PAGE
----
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All Contents © 2020The Kiplinger Washington Editors
By Dan Burrows, Contributing Writer
| February 15, 2019
Warren Buffett, chairman and CEO of Berkshire Hathaway (BRK.B, $202.78), sold a teensy bit of Apple (AAPL) stock in the fourth quarter of 2018, took new stakes in three companies, dumped one position just a few months after initiating it, and continued to go bonkers for bank stocks.
Indeed, the Oracle of Omaha made a total of 17 buys and sells during the three months ended Dec. 31. And because it can be instructive to see what Buffett has been up to, we took a closer look at Berkshire’s latest changes to its equity portfolio.
We know what the greatest value investor of all time has been doing because the U.S. Securities and Exchange Commission requires all investment managers with more than $100 million in assets to file a Form 13F quarterly to disclose any changes in share ownership. These filings add an important level of transparency to the stock market, and give Buffett-ologists a chance to get a bead on what he’s thinking.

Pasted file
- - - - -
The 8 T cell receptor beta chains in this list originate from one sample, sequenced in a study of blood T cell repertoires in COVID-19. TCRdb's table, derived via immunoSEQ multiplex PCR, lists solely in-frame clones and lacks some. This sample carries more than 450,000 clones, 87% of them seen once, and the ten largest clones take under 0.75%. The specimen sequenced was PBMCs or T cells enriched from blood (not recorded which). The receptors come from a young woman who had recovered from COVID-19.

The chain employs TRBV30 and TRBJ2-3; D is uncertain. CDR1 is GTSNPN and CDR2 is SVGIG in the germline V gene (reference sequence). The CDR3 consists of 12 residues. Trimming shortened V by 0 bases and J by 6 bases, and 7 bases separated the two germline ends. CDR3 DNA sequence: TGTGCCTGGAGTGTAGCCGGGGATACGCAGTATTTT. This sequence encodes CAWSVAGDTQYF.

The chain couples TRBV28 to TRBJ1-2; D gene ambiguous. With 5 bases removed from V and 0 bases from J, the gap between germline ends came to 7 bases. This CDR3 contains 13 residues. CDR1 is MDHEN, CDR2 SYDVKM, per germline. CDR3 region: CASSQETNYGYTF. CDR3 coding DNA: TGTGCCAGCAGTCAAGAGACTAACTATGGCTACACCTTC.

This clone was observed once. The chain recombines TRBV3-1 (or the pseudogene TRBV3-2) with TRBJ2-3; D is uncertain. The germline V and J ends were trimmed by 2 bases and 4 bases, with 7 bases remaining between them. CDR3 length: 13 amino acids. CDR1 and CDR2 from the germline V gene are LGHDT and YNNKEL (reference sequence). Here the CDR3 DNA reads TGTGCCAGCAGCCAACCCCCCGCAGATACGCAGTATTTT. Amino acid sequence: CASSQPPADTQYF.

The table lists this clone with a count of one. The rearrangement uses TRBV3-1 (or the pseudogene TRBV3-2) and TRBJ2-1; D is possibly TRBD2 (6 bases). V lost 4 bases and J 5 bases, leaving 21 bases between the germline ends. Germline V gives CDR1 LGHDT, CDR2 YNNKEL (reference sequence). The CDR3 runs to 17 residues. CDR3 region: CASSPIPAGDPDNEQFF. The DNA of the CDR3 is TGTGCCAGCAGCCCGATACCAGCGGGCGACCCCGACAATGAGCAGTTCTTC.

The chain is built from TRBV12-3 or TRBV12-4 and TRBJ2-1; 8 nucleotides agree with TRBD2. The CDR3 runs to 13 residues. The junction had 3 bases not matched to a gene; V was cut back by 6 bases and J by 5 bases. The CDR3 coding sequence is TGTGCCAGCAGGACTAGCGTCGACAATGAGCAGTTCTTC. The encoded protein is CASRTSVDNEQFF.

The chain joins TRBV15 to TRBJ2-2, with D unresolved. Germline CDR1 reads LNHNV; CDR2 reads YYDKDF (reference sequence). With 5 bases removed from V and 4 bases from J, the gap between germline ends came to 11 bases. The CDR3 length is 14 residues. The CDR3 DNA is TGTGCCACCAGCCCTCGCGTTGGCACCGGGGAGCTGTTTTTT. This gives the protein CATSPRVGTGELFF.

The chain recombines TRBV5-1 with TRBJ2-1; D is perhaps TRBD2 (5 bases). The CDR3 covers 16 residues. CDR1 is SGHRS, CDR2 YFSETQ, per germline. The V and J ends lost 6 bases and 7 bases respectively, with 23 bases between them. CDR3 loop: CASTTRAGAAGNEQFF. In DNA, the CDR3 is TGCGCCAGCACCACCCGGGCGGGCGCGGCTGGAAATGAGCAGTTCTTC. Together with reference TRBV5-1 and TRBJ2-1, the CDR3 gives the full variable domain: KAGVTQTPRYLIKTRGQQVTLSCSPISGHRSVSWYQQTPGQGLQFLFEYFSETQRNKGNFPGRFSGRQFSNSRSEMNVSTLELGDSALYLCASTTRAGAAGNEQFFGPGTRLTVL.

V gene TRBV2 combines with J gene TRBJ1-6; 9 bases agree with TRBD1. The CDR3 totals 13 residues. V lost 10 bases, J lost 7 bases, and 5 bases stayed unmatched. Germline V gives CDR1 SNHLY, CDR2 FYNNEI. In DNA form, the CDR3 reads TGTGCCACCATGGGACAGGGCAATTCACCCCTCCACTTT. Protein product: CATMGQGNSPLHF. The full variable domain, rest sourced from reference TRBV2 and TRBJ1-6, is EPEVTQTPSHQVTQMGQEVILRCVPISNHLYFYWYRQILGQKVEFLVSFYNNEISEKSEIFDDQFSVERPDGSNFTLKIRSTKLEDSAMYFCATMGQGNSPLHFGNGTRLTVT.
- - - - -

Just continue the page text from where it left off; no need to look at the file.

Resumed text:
When Buffett starts a new stake in some company, or adds to an existing one, investors take that as a vote of confidence. On the other hand, if he pares his holdings in a stock, it can spark investors to rethink their own investments.
Here’s the scorecard for what Berkshire Hathaway bought and sold during the last three months of 2018, based on the most recent 13F, filed on Feb. 14. (Keep in mind that not all “Warren Buffett stocks” are actually his picks – some smaller positions are believed to be handled by lieutenants Ted Weschler and Todd Combs.)
Data is as of Feb. 14, 2019. Sources: Berkshire Hathaway’s SEC Form 13F filed Feb. 14, 2019, for the reporting period ended Dec. 31, 2018; S&P Global Market Intelligence; Refinitiv; WhaleWisdom.
Action: New stake
Shares held: 14,166,748
Value of stake: $261,235,000
Berkshire Hathaway announced in October that it would take a stake in StoneCo (STNE, $21.27) as the Brazilian financial technology company went public. The relatively small position in STNE, and the fact that it’s a fintech company, suggests the investment was made by one of Warren Buffett’s lieutenants, Ted Weschler or Todd Combs.